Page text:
Allthough small, at only 1% of Europe’s real estate in value terms, Finland is undergoing one of the most profound changes of all European markets.

On the one hand, there has been a surge of demand to invest in the market over the past two or three years. Domestic institutions have for many years had high allocations in domestic real estate and structural changes in the market, coupled with strong economic growth and relatively high real estate yields have led to a wave of foreign investment in the market. On the other hand, there have been significant changes in the appetite of domestic investors towards real estate, with increasing focus on indirect investing and greater appetite for foreign real estate.

Two changes will have a big impact on the near-term prospects for the Finnish market.

Underpinning the increased interest in the Finnish market has been strong economic growth, expected to be close to 6% during 2006, driven by buoyant exports and retail sales. The strong growth experienced this year follows a decade of excellent performance, with the economy averaging 3.7% GDP growth, close to twice the rate for the Euro-zone as a whole. Despite this performance, wage pressures have been contained such that inflationary pressures are very low, at half the rate of the Euro-zone.

The robustness of the economy has driven strong real estate performance, with Helsinki-based research house KTI Property Information reporting average annual returns of 8% since 1998, rates that are sure to be exceeded during 2006 given the strong yield compression experienced over the past year. Although the prospects for further yield compression remain limited, and while building activity is increasing, the market remains attractive, certainly in a pan-European context.

After peaking in 2004, office vacancy rates have steadily declined and with many of the new developments being build-to-suit or pre-lets, this is set to continue over the next few years. This is particularly the case for modern space, with vacancy rates remaining relatively high for poorer quality space in weaker locations. Yields have compressed by 150bp but, at 5.5-6% for the best quality office space, they remain higher than many.


European markets are particularly attractive compared with finance costs, and the amount of new development is increasing. The prospects for the retail market are also attractive: the strength of retail sales and the demand from international retailers to enter the market continues to drive demand.

It has been the attractive prospects for the market coupled with aggressive pricing in other parts of Europe that have driven the demand from foreign investors. Prior to 2003, there was little foreign investment but, over the past few years, foreign activity has surged, such that it represents close to 40% of all investment between 2003-05, rising to 45% for the first three quarters of 2006.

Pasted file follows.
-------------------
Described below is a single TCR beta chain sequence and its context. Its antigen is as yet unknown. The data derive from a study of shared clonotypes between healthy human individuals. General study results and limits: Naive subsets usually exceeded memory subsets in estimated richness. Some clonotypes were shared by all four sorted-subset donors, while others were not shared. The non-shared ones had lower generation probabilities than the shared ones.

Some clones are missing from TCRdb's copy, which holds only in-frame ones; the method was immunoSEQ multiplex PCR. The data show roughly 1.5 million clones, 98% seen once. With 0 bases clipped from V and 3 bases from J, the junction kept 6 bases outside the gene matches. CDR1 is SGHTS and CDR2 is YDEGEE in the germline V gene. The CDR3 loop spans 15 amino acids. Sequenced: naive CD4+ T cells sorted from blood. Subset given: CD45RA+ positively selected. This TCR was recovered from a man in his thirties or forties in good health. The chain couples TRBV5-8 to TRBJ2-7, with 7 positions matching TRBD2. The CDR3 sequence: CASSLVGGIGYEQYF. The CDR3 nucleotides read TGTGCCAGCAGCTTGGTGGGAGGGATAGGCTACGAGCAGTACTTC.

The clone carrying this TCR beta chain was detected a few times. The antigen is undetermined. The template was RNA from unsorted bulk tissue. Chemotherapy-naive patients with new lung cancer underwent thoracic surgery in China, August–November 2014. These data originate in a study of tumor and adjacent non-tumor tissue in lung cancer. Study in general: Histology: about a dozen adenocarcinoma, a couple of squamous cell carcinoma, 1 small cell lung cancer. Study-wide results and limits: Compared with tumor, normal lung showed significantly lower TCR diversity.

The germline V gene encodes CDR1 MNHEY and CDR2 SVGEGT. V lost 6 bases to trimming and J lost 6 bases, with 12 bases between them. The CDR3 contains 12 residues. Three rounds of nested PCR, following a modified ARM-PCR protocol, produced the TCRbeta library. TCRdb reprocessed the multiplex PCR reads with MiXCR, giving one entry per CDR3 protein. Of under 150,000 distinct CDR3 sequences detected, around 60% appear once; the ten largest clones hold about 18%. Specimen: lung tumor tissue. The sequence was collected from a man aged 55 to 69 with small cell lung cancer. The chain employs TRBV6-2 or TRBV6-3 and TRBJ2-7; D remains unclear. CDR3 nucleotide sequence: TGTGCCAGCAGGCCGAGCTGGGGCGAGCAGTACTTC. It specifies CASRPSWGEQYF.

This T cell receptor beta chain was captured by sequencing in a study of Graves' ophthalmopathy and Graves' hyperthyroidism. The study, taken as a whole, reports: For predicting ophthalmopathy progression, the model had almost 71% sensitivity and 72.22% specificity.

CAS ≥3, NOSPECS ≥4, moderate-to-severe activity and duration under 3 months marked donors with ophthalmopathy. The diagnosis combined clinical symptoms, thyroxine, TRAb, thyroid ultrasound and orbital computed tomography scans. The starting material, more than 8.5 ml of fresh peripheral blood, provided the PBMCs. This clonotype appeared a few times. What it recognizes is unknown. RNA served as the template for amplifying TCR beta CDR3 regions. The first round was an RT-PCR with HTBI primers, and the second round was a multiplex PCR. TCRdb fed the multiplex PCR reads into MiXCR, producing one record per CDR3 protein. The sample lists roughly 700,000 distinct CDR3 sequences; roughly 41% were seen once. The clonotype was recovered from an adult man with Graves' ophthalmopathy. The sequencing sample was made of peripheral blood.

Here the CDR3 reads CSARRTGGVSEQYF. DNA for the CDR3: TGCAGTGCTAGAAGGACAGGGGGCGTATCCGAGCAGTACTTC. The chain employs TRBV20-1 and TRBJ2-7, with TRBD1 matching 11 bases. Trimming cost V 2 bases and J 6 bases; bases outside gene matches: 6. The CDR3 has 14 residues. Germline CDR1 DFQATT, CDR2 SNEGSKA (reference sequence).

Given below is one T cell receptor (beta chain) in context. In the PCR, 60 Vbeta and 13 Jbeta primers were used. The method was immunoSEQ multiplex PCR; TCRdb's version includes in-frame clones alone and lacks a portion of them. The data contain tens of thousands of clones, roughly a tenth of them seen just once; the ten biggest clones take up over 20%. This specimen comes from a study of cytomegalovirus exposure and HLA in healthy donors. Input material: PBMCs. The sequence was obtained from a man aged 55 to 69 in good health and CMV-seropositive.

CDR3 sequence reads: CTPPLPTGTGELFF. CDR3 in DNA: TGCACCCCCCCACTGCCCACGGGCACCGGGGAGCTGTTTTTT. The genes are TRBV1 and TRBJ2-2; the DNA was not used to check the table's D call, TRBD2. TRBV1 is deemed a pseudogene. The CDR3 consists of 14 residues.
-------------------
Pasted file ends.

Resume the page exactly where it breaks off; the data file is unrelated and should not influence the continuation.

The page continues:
Despite the small scale and relative illiquidity of the market three broadly distinct types of foreign investor have been active in the market.

Firstly, the more opportunistic investors focused on portfolio transactions and more emergent property types. Secondly, in sharp contrast to the opportunistic investors, a number of German open end and special funds have acquired more core-type assets in the market. And lastly, a series of real estate managers has become more active, most particularly from Sweden but also more European/ international managers.

The range and depth of foreign capital, coupled with the good prospects for the market and the potential for further sale and leaseback activity suggests that high levels of foreign activity are set to continue, adding depth and liquidity of the market.

As with other Nordic countries, Finland has a relatively robust pension fund industry with a large value of pension fund assets relative to the size of the economy. Real estate has been a favoured asset class for many domestic pension funds, with high allocations, often 8-15% towards real estate. To date, much of this real estate has been held domestically, but there are increasing signs of growing interest in foreign real estate.

The relatively small size of the domestic market and the strong potential for diversification from overseas exposure are leading to increased interest in foreign markets, most particularly in the form of unlisted funds and, to a smaller extent, in real estate securities.

This increased interest in foreign real estate is set to continue as savings rates rise and as investors gain more comfort with overseas investing.

This change in the appetite of domestic investors, coupled with the surge of interest from international investors, represent profound changes in the Finnish real estate market. Both trends are set to continue as Finland becomes increasingly integrated in the international real estate market.

Peter Hobbs is global head of real estate and infrastructure research at RREEF